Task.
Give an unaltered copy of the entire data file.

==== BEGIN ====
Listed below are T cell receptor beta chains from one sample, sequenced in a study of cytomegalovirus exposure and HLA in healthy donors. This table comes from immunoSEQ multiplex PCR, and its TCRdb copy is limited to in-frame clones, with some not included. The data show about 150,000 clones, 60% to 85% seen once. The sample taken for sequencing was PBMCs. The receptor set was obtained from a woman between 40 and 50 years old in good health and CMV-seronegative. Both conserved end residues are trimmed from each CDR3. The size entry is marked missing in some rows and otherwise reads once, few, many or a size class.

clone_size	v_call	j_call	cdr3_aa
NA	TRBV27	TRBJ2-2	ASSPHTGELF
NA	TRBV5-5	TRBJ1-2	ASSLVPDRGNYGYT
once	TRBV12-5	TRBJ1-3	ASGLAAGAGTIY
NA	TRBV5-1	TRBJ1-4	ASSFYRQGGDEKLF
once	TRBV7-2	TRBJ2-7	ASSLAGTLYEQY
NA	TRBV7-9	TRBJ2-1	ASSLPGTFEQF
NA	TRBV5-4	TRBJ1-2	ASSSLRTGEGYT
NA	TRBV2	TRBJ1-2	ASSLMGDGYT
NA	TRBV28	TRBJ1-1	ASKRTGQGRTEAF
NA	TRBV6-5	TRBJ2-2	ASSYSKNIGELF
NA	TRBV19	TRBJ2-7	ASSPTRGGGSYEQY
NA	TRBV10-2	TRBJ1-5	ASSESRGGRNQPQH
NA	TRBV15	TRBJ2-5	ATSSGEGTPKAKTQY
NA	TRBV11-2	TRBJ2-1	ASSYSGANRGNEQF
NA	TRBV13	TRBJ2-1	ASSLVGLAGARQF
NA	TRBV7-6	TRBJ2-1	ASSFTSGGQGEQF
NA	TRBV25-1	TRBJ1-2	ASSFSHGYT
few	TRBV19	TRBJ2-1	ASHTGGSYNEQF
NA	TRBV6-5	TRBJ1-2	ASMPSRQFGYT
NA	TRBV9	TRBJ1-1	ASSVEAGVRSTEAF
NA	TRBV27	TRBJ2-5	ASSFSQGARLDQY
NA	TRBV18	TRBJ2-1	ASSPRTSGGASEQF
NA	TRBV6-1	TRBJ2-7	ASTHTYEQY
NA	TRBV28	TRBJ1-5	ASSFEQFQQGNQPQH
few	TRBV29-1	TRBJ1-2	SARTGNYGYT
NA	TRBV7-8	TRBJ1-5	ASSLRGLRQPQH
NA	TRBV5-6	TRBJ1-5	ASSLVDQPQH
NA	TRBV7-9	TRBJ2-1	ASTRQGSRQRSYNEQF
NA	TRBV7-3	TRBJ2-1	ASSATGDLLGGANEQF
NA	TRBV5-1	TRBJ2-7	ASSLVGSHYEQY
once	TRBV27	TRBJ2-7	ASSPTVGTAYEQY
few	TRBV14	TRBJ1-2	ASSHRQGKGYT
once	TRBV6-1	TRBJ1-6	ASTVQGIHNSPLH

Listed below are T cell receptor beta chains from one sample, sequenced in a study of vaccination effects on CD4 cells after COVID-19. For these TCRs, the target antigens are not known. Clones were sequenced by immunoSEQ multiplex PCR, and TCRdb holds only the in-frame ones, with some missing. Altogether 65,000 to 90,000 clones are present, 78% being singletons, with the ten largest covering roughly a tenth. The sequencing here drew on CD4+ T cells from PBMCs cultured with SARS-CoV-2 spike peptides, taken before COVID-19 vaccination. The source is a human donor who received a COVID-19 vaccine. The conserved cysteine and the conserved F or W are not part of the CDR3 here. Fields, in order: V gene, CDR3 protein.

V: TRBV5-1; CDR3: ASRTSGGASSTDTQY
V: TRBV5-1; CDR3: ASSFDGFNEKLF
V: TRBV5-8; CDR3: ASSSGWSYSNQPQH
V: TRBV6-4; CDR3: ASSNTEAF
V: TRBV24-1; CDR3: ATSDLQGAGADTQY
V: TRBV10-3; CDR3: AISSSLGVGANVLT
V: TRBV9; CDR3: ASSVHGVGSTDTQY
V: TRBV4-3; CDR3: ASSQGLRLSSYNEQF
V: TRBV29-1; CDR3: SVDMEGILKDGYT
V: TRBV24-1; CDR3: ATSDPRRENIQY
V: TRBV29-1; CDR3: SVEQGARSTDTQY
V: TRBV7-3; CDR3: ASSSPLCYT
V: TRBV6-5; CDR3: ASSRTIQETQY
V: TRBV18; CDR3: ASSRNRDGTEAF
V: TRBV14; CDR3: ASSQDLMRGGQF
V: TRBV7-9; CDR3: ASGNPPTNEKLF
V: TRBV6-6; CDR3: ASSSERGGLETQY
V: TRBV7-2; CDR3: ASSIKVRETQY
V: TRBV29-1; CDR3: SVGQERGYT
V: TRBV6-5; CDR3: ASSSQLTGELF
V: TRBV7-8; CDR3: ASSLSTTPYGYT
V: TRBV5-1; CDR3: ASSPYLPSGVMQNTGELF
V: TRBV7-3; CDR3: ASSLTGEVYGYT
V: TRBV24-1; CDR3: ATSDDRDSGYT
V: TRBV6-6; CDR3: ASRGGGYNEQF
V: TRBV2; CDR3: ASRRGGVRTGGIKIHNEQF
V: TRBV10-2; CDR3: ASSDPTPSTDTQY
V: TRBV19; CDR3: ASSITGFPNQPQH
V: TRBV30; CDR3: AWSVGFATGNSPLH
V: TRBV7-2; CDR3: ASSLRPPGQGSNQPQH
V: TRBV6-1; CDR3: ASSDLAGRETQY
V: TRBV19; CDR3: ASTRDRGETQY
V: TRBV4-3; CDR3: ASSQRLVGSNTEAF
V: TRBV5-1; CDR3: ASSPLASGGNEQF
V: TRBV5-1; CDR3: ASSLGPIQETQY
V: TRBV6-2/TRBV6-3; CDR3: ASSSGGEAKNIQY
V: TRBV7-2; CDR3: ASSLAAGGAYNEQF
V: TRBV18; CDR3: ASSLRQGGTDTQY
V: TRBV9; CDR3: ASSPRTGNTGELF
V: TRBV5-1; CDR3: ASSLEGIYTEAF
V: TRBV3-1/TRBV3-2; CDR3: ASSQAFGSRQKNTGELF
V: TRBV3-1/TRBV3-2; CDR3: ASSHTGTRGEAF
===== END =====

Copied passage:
Listed below are T cell receptor beta chains from one sample, sequenced in a study of cytomegalovirus exposure and HLA in healthy donors. This table comes from immunoSEQ multiplex PCR, and its TCRdb copy is limited to in-frame clones, with some not included. The data show about 150,000 clones, 60% to 85% seen once. The sample taken for sequencing was PBMCs. The receptor set was obtained from a woman between 40 and 50 years old in good health and CMV-seronegative. Both conserved end residues are trimmed from each CDR3. The size entry is marked missing in some rows and otherwise reads once, few, many or a size class.

clone_size	v_call	j_call	cdr3_aa
NA	TRBV27	TRBJ2-2	ASSPHTGELF
NA	TRBV5-5	TRBJ1-2	ASSLVPDRGNYGYT
once	TRBV12-5	TRBJ1-3	ASGLAAGAGTIY
NA	TRBV5-1	TRBJ1-4	ASSFYRQGGDEKLF
once	TRBV7-2	TRBJ2-7	ASSLAGTLYEQY
NA	TRBV7-9	TRBJ2-1	ASSLPGTFEQF
NA	TRBV5-4	TRBJ1-2	ASSSLRTGEGYT
NA	TRBV2	TRBJ1-2	ASSLMGDGYT
NA	TRBV28	TRBJ1-1	ASKRTGQGRTEAF
NA	TRBV6-5	TRBJ2-2	ASSYSKNIGELF
NA	TRBV19	TRBJ2-7	ASSPTRGGGSYEQY
NA	TRBV10-2	TRBJ1-5	ASSESRGGRNQPQH
NA	TRBV15	TRBJ2-5	ATSSGEGTPKAKTQY
NA	TRBV11-2	TRBJ2-1	ASSYSGANRGNEQF
NA	TRBV13	TRBJ2-1	ASSLVGLAGARQF
NA	TRBV7-6	TRBJ2-1	ASSFTSGGQGEQF
NA	TRBV25-1	TRBJ1-2	ASSFSHGYT
few	TRBV19	TRBJ2-1	ASHTGGSYNEQF
NA	TRBV6-5	TRBJ1-2	ASMPSRQFGYT
NA	TRBV9	TRBJ1-1	ASSVEAGVRSTEAF
NA	TRBV27	TRBJ2-5	ASSFSQGARLDQY
NA	TRBV18	TRBJ2-1	ASSPRTSGGASEQF
NA	TRBV6-1	TRBJ2-7	ASTHTYEQY
NA	TRBV28	TRBJ1-5	ASSFEQFQQGNQPQH
few	TRBV29-1	TRBJ1-2	SARTGNYGYT
NA	TRBV7-8	TRBJ1-5	ASSLRGLRQPQH
NA	TRBV5-6	TRBJ1-5	ASSLVDQPQH
NA	TRBV7-9	TRBJ2-1	ASTRQGSRQRSYNEQF
NA	TRBV7-3	TRBJ2-1	ASSATGDLLGGANEQF
NA	TRBV5-1	TRBJ2-7	ASSLVGSHYEQY
once	TRBV27	TRBJ2-7	ASSPTVGTAYEQY
few	TRBV14	TRBJ1-2	ASSHRQGKGYT
once	TRBV6-1	TRBJ1-6	ASTVQGIHNSPLH

Listed below are T cell receptor beta chains from one sample, sequenced in a study of vaccination effects on CD4 cells after COVID-19. For these TCRs, the target antigens are not known. Clones were sequenced by immunoSEQ multiplex PCR, and TCRdb holds only the in-frame ones, with some missing. Altogether 65,000 to 90,000 clones are present, 78% being singletons, with the ten largest covering roughly a tenth. The sequencing here drew on CD4+ T cells from PBMCs cultured with SARS-CoV-2 spike peptides, taken before COVID-19 vaccination. The source is a human donor who received a COVID-19 vaccine. The conserved cysteine and the conserved F or W are not part of the CDR3 here. Fields, in order: V gene, CDR3 protein.

V: TRBV5-1; CDR3: ASRTSGGASSTDTQY
V: TRBV5-1; CDR3: ASSFDGFNEKLF
V: TRBV5-8; CDR3: ASSSGWSYSNQPQH
V: TRBV6-4; CDR3: ASSNTEAF
V: TRBV24-1; CDR3: ATSDLQGAGADTQY
V: TRBV10-3; CDR3: AISSSLGVGANVLT
V: TRBV9; CDR3: ASSVHGVGSTDTQY
V: TRBV4-3; CDR3: ASSQGLRLSSYNEQF
V: TRBV29-1; CDR3: SVDMEGILKDGYT
V: TRBV24-1; CDR3: ATSDPRRENIQY
V: TRBV29-1; CDR3: SVEQGARSTDTQY
V: TRBV7-3; CDR3: ASSSPLCYT
V: TRBV6-5; CDR3: ASSRTIQETQY
V: TRBV18; CDR3: ASSRNRDGTEAF
V: TRBV14; CDR3: ASSQDLMRGGQF
V: TRBV7-9; CDR3: ASGNPPTNEKLF
V: TRBV6-6; CDR3: ASSSERGGLETQY
V: TRBV7-2; CDR3: ASSIKVRETQY
V: TRBV29-1; CDR3: SVGQERGYT
V: TRBV6-5; CDR3: ASSSQLTGELF
V: TRBV7-8; CDR3: ASSLSTTPYGYT
V: TRBV5-1; CDR3: ASSPYLPSGVMQNTGELF
V: TRBV7-3; CDR3: ASSLTGEVYGYT
V: TRBV24-1; CDR3: ATSDDRDSGYT
V: TRBV6-6; CDR3: ASRGGGYNEQF
V: TRBV2; CDR3: ASRRGGVRTGGIKIHNEQF
V: TRBV10-2; CDR3: ASSDPTPSTDTQY
V: TRBV19; CDR3: ASSITGFPNQPQH
V: TRBV30; CDR3: AWSVGFATGNSPLH
V: TRBV7-2; CDR3: ASSLRPPGQGSNQPQH
V: TRBV6-1; CDR3: ASSDLAGRETQY
V: TRBV19; CDR3: ASTRDRGETQY
V: TRBV4-3; CDR3: ASSQRLVGSNTEAF
V: TRBV5-1; CDR3: ASSPLASGGNEQF
V: TRBV5-1; CDR3: ASSLGPIQETQY
V: TRBV6-2/TRBV6-3; CDR3: ASSSGGEAKNIQY
V: TRBV7-2; CDR3: ASSLAAGGAYNEQF
V: TRBV18; CDR3: ASSLRQGGTDTQY
V: TRBV9; CDR3: ASSPRTGNTGELF
V: TRBV5-1; CDR3: ASSLEGIYTEAF
V: TRBV3-1/TRBV3-2; CDR3: ASSQAFGSRQKNTGELF
V: TRBV3-1/TRBV3-2; CDR3: ASSHTGTRGEAF